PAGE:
Seven ways to plan great new cycling routes

If you are tired of riding the same routes ride after ride, and want to explore new roads and climbs then these tips could be right up your street

This article is part of a series on getting ride ready, supported by Tredz (opens in new tab)

When we head out for a ride we are typically very set in our ways, riding the same roads, the same local climbs and perhaps only deviating when riding with friends or club mates who dictate an altered route.

However there is no need to make your routes stagnate into similarity ride after ride, so we've put together a few easy tips to shake up your rides for the summer months.

Research Strava heatmaps

Scanning through tens or hundreds of rides on Strava may be an enjoyable hobby for most people looking for new rides, but a more efficient and in-depth way of doing the same thing is looking at the sporting social media and activity tracking platform's heat maps.

This shows exactly just how popular certain roads and routes are, not only giving you an idea of where cyclists have ventured on their rides but where is safe to avoid busy, dangerous, and most importantly less enjoyable cycling roads.

Take side roads on the way to the country lanes

When we leave our house we are often on autopilot on where we want to head to, but even a slight diversion on our way can not only add a few extra kilometres to our route but give a fresh start to our ride.

Who knows, it may become your autopilot route the next time you leave the house or you could snag a unique Strava KOM as well.

Find new ways to get to country roads you use (Dan Gould)

Upgrade your GPS game

Cycling with a bike computer may be something you have done for years or maybe something you haven’t wanted or felt the need for before.

However they can be an extremely useful tool to not only devise new routes but also help improve your riding experience.

The Garmin Edge 530 GPS cycling computer for example has dynamic performance monitoring, giving insight into your VO2 max, recovery, training load, nutrition and hydration. As well as a battery life of 20 hours with GPS, devices like this are ideal guides for you on your long rides.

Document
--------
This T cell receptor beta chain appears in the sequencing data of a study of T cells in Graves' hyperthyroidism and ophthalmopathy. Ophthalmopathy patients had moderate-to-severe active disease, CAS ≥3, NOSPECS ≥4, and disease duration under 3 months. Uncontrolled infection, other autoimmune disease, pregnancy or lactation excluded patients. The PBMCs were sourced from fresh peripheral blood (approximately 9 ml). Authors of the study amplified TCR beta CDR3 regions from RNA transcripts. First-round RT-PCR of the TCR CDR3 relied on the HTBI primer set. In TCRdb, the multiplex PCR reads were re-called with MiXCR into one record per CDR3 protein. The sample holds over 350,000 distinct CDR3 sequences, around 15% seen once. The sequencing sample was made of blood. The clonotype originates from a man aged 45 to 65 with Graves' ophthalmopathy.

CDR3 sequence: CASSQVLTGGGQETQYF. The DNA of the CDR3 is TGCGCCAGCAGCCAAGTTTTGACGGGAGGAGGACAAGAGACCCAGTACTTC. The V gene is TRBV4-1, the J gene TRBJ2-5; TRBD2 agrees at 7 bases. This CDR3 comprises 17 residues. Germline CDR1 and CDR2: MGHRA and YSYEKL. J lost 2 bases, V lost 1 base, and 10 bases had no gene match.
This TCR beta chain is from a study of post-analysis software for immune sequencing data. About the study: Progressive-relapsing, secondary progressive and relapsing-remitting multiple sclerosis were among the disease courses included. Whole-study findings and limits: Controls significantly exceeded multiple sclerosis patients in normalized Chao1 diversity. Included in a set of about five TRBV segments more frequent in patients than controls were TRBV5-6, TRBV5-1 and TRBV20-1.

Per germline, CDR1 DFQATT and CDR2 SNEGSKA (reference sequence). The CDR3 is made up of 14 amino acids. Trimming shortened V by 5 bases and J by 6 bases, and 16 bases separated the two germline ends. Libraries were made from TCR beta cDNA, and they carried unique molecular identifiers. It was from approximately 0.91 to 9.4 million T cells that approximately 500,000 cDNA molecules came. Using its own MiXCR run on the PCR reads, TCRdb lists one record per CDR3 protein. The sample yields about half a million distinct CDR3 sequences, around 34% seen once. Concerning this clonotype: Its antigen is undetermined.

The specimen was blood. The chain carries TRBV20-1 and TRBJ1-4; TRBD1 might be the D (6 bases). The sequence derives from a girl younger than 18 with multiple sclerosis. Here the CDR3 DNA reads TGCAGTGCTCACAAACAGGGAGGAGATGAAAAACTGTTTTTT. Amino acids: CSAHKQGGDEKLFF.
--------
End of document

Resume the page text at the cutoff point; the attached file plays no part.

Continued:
Explore VeloViewer’s max square and explorer tool

For all those data geeks out there VeloViewer may already be part of your riding arsenal. But for those who are uninitiated with VeloViewer, the program has a number of really useful tools to help you discover new routes.

One of these is max square which takes all of your rides from Strava and creates a heat map amongst a grid that covers the entire world, where the aim is to visit as many tiles as you can to create your biggest max square or max cluster.

It may require you to ride down cul-de-sacs, off-road and even into territory you would never expect to on two wheels, but it certainly is an addictive way to switch up your cycling routes.

Drive somewhere new to begin your ride

Now this idea may not be as satisfying as leaving your front door and returning without the use of an assisted mode of transport. But a short 20-minute drive can open up a whole range of route possibilities.

This may in particular be useful if you live in a valley and have to climb from your front door, live on the coast where the only option is to cycle in one direction, or if you just want to freshen up your routes.

Tick off the 100 Climbs

When you think about cycling, riding up climbs is one of the key things that all cyclists want to tick off their list.

The 100 Climbs (opens in new tab) series not only has a national list to cover, but also regional areas of 100 climbs as well as French, Italian and Belgian versions as well.

Basing your ride a well known climb can give you new ideas for rides (Dan Gould)

Prepare for the long haul

Being free and venturing out into the open world is one of the main reasons most of us fell in love with cycling in the first place. But ensuring you are prepared for what a long ride may throw at you is crucial.

Making sure you have nutritional supplies and mechanical spares in case you get into any mishaps far from civilization is essential, as is having clothing suitable for the weather you are riding in and any changes you can expect over a long ride.

All of these tips should give you the opportunity to explore new cycling routes for the months ahead.

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Paul Knott is a fitness and features writer, who has also presented Cycling Weekly videos as well as contributing to the print magazine as well as online articles.  In 2020 he published his first book, The Official Tour de France Road Cycling Training Guide (Welbeck), a guide designed to help readers improve their cycling performance via cherrypicking from the strategies adopted by the pros.